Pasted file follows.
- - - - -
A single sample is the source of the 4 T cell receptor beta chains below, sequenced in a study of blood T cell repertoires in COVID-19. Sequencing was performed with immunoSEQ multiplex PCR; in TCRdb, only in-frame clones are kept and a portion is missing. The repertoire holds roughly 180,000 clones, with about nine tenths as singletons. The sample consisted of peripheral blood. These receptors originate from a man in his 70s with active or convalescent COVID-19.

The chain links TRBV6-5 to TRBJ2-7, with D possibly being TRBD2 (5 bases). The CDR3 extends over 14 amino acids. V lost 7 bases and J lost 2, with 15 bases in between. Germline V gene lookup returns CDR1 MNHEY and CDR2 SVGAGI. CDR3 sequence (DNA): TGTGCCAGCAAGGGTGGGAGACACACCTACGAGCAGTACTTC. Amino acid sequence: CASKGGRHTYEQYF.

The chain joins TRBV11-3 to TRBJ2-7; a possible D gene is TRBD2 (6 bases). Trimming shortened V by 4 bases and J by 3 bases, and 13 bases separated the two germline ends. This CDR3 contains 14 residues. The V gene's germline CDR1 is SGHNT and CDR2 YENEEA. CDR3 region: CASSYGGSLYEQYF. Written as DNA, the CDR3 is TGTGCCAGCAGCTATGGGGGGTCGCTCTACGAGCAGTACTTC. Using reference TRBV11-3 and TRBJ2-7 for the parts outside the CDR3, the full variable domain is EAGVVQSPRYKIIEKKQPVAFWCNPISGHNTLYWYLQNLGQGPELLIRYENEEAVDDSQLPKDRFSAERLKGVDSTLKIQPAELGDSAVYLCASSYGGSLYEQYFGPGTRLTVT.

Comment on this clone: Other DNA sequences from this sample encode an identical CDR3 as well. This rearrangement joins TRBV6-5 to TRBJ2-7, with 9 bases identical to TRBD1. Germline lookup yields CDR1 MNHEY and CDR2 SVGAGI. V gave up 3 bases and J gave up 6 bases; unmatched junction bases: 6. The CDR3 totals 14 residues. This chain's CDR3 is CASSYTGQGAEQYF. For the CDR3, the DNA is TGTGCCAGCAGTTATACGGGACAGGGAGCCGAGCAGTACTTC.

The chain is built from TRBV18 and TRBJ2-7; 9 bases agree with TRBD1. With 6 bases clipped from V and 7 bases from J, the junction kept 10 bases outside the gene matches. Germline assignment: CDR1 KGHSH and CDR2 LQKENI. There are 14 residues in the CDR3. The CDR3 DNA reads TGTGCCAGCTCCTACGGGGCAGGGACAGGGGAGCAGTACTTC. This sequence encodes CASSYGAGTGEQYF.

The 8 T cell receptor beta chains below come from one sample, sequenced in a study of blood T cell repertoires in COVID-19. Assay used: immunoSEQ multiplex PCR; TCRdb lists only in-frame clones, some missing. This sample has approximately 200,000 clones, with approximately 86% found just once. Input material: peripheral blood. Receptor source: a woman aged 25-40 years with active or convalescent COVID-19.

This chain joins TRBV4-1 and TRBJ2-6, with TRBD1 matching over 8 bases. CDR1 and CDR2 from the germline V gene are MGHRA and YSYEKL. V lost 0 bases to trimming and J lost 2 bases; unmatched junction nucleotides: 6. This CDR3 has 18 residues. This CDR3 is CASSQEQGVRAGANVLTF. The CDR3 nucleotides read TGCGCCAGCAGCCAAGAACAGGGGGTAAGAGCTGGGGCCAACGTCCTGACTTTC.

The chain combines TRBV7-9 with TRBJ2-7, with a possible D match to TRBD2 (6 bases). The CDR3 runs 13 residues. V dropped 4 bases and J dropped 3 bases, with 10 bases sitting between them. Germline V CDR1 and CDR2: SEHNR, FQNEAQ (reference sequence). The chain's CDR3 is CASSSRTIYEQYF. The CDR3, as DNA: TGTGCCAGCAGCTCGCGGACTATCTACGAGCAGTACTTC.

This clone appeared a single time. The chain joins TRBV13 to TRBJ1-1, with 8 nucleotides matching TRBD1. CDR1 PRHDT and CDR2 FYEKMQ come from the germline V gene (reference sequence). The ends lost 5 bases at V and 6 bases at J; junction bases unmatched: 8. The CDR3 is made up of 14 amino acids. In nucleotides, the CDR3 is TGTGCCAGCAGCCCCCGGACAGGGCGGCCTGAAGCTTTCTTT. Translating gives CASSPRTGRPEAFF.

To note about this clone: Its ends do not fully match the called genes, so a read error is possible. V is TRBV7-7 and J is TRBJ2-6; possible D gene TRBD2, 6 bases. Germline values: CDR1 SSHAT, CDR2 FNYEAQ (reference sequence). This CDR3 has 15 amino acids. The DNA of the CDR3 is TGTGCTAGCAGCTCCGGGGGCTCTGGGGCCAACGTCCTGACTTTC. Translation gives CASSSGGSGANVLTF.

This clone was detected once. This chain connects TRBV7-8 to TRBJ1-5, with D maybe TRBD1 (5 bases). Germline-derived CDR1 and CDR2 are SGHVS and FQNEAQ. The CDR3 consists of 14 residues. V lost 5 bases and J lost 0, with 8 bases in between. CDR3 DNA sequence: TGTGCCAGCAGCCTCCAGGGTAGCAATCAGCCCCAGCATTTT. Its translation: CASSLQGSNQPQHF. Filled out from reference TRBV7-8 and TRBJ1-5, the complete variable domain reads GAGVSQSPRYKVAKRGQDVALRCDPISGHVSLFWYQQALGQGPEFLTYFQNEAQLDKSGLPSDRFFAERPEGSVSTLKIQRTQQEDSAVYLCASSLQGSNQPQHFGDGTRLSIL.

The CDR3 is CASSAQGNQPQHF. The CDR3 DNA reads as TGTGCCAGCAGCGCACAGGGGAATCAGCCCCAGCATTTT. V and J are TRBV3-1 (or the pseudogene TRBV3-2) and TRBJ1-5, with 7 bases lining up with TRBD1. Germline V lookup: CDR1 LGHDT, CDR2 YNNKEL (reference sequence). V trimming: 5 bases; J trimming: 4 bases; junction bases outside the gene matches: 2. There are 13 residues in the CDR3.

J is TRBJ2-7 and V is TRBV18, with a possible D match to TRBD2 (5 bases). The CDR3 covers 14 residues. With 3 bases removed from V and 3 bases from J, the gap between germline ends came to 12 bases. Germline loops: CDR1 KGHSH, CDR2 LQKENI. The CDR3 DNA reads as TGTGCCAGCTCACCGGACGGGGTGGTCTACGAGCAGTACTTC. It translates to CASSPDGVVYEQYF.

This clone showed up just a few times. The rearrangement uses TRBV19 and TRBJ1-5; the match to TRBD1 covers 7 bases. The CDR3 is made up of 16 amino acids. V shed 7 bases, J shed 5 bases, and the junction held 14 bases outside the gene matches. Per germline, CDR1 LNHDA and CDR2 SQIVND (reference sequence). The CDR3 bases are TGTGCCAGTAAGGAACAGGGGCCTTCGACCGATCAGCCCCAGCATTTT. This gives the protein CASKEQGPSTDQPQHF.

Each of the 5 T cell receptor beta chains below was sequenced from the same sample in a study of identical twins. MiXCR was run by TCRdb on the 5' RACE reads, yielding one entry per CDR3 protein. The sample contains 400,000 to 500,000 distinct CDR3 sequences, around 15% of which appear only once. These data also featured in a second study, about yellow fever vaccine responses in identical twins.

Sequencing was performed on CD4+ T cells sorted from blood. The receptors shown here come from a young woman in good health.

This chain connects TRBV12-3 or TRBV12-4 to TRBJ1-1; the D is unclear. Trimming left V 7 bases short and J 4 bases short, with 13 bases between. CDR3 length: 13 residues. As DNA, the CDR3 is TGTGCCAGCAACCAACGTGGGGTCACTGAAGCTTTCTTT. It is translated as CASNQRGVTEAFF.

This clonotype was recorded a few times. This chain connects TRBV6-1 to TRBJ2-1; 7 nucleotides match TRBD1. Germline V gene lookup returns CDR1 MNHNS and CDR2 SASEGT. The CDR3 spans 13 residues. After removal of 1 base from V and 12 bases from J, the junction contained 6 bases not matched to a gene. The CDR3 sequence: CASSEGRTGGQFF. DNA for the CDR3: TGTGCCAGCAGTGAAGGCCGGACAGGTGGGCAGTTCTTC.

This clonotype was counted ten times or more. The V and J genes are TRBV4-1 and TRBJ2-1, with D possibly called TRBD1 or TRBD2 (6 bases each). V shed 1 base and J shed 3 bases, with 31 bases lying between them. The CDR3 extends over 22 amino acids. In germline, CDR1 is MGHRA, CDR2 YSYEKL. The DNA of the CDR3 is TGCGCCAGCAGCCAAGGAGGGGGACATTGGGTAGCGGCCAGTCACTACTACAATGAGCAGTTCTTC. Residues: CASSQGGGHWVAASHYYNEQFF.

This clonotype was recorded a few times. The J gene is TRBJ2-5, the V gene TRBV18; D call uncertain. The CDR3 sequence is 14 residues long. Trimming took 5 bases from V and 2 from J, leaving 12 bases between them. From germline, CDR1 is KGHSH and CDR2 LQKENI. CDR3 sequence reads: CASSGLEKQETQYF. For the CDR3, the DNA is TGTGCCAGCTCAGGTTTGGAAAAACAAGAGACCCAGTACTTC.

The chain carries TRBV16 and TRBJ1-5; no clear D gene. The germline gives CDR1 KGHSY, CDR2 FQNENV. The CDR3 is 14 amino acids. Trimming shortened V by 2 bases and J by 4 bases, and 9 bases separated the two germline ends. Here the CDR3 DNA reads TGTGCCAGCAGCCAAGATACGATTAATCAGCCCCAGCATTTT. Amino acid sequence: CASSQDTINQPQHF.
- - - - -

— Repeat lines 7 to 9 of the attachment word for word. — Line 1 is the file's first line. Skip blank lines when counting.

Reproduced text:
This chain joins TRBV4-1 and TRBJ2-6, with TRBD1 matching over 8 bases. CDR1 and CDR2 from the germline V gene are MGHRA and YSYEKL. V lost 0 bases to trimming and J lost 2 bases; unmatched junction nucleotides: 6. This CDR3 has 18 residues. This CDR3 is CASSQEQGVRAGANVLTF. The CDR3 nucleotides read TGCGCCAGCAGCCAAGAACAGGGGGTAAGAGCTGGGGCCAACGTCCTGACTTTC.

The chain combines TRBV7-9 with TRBJ2-7, with a possible D match to TRBD2 (6 bases). The CDR3 runs 13 residues. V dropped 4 bases and J dropped 3 bases, with 10 bases sitting between them. Germline V CDR1 and CDR2: SEHNR, FQNEAQ (reference sequence). The chain's CDR3 is CASSSRTIYEQYF. The CDR3, as DNA: TGTGCCAGCAGCTCGCGGACTATCTACGAGCAGTACTTC.

This clone appeared a single time. The chain joins TRBV13 to TRBJ1-1, with 8 nucleotides matching TRBD1. CDR1 PRHDT and CDR2 FYEKMQ come from the germline V gene (reference sequence). The ends lost 5 bases at V and 6 bases at J; junction bases unmatched: 8. The CDR3 is made up of 14 amino acids. In nucleotides, the CDR3 is TGTGCCAGCAGCCCCCGGACAGGGCGGCCTGAAGCTTTCTTT. Translating gives CASSPRTGRPEAFF.